In the midst of the Week of Prayer for Christian Unity we can rejoice at all the signs of growing cooperation amongst the Christian Churches, especially as we experience it here along Prince Street. The fact is that there are lots of things to agree on and that can unite us than we have to disagree about. Admittedly, neither the Week of Prayer nor the programs of the Prince Street Churches have brought unity. At least, not as most of us would understand unity.
At home amongst his family and friends and quoting from Isaiah, Jesus proclaims his mission as the Christ by saying he brings good news and healing, and he proclaims freedom and forgiveness. At the core of each Christian Church is Jesus the Christ, on that we can agree. There’s not much more to say except that beyond Jesus we find stuff to disagree on: authority; sexuality; evangelism; and on.
Perhaps, one of the most divisive parts of our faith expression is the Eucharist. The Great Thanksgiving can be an intimate, visceral experience of the divine. The one thing that ought to have the greatest power to unite us, divides us. Rarely does a Week of Prayer for Christian Unity include a Celebration of the Holy Eucharist.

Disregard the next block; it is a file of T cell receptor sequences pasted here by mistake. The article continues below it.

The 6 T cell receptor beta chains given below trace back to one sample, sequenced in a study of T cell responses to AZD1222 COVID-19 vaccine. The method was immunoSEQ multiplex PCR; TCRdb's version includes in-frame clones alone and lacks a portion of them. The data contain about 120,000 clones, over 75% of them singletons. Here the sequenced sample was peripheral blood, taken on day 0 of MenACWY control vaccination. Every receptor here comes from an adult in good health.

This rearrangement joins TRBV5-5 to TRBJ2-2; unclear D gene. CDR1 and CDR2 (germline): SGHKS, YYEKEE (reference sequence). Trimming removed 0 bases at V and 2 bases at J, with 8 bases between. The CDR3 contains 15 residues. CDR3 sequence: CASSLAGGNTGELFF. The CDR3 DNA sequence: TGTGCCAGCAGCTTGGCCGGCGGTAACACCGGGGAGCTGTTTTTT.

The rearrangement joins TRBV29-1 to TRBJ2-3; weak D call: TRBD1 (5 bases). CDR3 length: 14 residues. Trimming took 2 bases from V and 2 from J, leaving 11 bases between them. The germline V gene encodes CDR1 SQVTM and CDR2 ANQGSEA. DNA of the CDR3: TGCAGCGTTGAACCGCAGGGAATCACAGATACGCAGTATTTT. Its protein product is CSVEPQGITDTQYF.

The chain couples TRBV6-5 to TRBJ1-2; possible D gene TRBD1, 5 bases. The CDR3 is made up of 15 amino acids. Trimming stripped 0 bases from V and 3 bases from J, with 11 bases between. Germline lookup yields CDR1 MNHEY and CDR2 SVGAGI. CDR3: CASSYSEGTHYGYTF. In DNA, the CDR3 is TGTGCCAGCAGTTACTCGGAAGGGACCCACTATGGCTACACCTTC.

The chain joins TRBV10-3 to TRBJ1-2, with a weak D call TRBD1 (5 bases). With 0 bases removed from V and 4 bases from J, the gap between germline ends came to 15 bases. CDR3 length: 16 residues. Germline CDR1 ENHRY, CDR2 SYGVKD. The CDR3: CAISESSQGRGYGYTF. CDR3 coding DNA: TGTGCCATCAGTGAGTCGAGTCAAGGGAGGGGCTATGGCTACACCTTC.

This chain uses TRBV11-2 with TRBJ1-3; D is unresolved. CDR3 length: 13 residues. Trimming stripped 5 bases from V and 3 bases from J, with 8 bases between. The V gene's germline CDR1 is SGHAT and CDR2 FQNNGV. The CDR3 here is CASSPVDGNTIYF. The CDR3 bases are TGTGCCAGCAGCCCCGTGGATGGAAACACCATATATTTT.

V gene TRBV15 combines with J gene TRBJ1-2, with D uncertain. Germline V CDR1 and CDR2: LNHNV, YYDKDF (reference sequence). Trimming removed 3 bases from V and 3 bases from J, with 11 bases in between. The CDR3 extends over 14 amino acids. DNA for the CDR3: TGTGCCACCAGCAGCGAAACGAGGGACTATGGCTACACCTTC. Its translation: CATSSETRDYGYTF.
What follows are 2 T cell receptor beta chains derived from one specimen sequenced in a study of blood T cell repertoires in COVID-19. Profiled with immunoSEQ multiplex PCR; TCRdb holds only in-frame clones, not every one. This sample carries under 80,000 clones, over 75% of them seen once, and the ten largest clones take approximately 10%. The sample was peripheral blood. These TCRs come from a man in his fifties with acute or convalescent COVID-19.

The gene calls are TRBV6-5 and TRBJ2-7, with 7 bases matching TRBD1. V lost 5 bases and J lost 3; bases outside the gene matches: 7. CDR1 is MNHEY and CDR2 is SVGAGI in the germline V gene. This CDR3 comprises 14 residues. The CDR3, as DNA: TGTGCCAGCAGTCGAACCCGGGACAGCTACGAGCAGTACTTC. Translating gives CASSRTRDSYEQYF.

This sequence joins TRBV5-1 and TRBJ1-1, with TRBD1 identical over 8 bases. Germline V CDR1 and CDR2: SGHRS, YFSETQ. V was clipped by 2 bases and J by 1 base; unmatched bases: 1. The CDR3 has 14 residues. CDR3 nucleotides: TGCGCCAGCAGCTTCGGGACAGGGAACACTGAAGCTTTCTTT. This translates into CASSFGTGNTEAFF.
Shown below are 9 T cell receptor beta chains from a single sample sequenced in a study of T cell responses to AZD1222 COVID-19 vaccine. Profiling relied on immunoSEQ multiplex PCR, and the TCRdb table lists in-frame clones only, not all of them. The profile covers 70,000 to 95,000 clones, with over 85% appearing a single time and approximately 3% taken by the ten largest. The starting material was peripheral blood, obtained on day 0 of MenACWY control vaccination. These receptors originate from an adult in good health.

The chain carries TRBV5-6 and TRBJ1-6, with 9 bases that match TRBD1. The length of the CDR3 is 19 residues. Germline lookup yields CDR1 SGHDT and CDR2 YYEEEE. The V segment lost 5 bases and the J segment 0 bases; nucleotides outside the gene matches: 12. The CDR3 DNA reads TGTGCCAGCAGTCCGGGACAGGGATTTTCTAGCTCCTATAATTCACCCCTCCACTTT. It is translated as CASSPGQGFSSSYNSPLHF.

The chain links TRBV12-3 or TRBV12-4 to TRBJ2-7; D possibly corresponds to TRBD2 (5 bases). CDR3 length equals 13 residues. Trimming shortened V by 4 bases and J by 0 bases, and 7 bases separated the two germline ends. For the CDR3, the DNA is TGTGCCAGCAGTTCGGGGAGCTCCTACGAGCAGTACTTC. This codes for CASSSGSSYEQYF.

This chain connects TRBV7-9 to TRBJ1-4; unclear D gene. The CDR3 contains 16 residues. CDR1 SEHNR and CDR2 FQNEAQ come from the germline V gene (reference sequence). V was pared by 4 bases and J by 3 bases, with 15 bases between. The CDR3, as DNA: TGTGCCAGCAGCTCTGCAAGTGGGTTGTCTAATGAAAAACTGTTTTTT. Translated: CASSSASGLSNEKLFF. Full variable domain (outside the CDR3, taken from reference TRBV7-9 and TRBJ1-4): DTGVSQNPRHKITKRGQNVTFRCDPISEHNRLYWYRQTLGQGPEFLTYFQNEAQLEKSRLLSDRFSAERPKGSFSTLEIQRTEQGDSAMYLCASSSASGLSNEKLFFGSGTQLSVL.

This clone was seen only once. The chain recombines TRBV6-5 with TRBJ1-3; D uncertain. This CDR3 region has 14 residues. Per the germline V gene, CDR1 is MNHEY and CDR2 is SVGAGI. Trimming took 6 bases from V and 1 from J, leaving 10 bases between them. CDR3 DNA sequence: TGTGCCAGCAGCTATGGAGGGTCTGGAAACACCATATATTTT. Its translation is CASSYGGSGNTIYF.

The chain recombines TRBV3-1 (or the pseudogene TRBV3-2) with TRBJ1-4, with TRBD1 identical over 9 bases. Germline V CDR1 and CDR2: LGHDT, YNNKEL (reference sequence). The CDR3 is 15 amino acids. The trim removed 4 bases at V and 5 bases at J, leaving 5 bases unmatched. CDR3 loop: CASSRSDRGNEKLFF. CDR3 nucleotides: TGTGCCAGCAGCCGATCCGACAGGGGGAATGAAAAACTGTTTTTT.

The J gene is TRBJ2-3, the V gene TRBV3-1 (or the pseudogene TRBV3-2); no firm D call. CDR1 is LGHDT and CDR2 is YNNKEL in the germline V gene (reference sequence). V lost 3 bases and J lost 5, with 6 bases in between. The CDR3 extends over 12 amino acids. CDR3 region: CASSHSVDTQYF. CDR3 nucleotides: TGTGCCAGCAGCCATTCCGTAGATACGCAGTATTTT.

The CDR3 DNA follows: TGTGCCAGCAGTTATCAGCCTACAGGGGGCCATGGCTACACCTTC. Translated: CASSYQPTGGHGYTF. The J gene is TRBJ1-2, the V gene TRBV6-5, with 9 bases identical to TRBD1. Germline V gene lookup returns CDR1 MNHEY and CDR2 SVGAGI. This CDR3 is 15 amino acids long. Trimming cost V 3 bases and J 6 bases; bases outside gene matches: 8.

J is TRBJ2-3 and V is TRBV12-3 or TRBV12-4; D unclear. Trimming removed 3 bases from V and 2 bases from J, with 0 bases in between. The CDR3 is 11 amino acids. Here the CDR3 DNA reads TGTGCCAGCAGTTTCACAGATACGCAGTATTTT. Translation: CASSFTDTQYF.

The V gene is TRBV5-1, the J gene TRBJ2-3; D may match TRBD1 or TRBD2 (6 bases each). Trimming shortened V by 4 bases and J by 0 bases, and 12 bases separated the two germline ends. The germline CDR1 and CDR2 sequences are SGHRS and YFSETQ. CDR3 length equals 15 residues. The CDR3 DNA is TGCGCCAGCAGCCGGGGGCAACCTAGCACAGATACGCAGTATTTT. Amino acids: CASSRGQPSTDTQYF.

Yet, I will not be discouraged. From our Collect (the Third Sunday after Epiphany) we pray, “Strengthen us by your Spirit, and make us worthy of your call.” This petition recognizes that God does not call us in our perfection, but in our imperfection. God does not expect “worthy” partners in mission, but ones who are open to the presence of the Holy Spirit to guide and to make worthy. Even the word “worthy” doesn’t suggest perfection, but an arbitrary choice. In this case, it is a choice made by God, thankfully.
After all these decades of weeks of prayer for Christian Unity we have gained significant cooperation and understanding, but not unity. We have also gained a knowledge that we are worthy of God’s call for unity amongst God’s people. May we be strengthened by God’s Spirit. Amen.